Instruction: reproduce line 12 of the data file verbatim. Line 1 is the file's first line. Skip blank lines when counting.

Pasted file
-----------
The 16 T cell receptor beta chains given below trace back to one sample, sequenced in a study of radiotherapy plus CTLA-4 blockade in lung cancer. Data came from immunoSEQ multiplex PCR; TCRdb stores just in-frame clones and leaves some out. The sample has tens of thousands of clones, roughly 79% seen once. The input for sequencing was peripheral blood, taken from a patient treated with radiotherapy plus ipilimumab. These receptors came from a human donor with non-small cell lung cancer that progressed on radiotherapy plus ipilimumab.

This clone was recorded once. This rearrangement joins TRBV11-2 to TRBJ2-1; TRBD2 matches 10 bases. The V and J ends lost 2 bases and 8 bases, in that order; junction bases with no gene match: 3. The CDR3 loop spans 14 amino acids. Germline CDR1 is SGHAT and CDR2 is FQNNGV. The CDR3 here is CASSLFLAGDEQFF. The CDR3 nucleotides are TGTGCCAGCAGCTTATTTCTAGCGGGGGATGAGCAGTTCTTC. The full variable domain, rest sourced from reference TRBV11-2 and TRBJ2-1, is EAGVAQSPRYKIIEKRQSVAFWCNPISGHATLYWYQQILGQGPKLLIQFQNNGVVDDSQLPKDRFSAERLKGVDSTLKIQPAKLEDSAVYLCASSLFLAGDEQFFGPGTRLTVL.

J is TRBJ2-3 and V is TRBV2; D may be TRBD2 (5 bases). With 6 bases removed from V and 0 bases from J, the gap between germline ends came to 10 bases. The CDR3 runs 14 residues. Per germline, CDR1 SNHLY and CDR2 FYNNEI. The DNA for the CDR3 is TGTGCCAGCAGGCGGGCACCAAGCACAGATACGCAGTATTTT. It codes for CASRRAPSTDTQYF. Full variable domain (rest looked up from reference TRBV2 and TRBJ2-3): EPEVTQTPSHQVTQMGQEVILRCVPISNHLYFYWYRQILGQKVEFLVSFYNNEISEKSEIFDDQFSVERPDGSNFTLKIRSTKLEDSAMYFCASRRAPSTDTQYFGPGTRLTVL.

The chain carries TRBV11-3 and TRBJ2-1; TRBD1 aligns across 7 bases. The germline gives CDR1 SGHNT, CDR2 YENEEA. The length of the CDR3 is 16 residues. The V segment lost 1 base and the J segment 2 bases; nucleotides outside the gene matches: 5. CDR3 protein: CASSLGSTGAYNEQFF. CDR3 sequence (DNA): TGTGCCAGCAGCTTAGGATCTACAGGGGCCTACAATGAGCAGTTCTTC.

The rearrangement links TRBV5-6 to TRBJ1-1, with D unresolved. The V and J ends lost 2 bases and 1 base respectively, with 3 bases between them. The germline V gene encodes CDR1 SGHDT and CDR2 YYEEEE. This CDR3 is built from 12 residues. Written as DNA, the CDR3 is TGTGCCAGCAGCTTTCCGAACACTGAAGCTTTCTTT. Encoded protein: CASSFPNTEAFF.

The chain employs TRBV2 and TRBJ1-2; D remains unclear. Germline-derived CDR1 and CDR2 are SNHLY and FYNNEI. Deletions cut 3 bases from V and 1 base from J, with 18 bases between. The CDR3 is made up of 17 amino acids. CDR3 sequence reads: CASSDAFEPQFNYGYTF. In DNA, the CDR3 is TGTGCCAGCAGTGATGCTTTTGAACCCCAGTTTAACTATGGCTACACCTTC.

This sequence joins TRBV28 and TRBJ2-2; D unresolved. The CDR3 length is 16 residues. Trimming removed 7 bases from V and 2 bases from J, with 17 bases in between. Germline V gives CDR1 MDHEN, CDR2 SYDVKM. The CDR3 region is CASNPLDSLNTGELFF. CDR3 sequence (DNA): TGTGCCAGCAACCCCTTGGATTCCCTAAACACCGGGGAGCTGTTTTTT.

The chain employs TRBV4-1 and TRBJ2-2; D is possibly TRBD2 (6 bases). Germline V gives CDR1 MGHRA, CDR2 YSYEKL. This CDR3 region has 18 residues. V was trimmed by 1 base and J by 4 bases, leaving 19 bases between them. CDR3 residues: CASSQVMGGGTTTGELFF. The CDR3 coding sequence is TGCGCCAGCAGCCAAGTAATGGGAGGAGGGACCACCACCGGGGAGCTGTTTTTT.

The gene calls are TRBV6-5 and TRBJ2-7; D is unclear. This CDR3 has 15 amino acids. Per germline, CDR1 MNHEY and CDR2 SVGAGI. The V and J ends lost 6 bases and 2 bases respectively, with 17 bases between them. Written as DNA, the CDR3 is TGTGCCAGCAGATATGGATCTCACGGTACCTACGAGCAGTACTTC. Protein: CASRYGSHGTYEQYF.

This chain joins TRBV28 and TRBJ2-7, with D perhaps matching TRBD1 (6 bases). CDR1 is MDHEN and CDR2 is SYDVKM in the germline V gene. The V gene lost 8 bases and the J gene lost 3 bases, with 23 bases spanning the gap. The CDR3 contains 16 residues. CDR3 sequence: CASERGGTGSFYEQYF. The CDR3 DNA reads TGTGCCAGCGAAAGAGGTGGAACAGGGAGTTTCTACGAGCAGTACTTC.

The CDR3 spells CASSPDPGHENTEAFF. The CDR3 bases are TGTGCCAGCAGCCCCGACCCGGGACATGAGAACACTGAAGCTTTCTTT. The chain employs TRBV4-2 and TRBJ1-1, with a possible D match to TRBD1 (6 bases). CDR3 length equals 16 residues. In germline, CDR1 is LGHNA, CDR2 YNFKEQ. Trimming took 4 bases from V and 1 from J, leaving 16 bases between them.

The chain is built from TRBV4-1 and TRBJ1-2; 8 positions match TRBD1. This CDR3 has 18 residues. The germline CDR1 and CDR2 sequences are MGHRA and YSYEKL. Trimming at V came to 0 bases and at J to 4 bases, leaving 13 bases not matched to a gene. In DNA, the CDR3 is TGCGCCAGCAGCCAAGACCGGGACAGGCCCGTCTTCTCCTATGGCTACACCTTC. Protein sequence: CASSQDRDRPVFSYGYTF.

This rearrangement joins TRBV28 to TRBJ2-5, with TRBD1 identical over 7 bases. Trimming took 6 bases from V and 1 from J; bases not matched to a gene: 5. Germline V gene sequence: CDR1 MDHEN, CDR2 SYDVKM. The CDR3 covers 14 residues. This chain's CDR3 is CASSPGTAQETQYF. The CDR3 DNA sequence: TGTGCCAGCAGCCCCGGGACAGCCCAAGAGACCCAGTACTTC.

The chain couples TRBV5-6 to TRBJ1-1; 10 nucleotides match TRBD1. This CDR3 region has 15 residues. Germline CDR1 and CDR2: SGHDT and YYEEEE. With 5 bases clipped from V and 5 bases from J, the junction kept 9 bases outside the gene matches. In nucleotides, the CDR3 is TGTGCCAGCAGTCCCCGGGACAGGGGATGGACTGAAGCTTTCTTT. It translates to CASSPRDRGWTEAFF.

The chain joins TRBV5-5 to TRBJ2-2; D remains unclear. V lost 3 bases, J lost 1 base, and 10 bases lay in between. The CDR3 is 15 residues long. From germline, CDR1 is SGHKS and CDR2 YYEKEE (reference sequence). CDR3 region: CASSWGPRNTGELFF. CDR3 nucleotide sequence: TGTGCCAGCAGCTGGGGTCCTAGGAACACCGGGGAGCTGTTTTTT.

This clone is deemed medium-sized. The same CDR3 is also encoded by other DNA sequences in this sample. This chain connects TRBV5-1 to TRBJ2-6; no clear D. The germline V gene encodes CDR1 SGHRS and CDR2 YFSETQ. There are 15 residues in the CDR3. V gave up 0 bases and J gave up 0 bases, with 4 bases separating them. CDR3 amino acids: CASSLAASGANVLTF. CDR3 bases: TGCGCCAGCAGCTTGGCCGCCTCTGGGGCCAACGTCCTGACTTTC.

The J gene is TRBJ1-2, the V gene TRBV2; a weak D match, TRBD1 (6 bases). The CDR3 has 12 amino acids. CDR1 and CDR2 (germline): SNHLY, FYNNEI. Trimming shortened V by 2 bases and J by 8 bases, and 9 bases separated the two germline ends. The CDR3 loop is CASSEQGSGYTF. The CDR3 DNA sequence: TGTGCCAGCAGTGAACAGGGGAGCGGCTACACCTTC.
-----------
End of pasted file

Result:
The chain is built from TRBV4-1 and TRBJ1-2; 8 positions match TRBD1. This CDR3 has 18 residues. The germline CDR1 and CDR2 sequences are MGHRA and YSYEKL. Trimming at V came to 0 bases and at J to 4 bases, leaving 13 bases not matched to a gene. In DNA, the CDR3 is TGCGCCAGCAGCCAAGACCGGGACAGGCCCGTCTTCTCCTATGGCTACACCTTC. Protein sequence: CASSQDRDRPVFSYGYTF.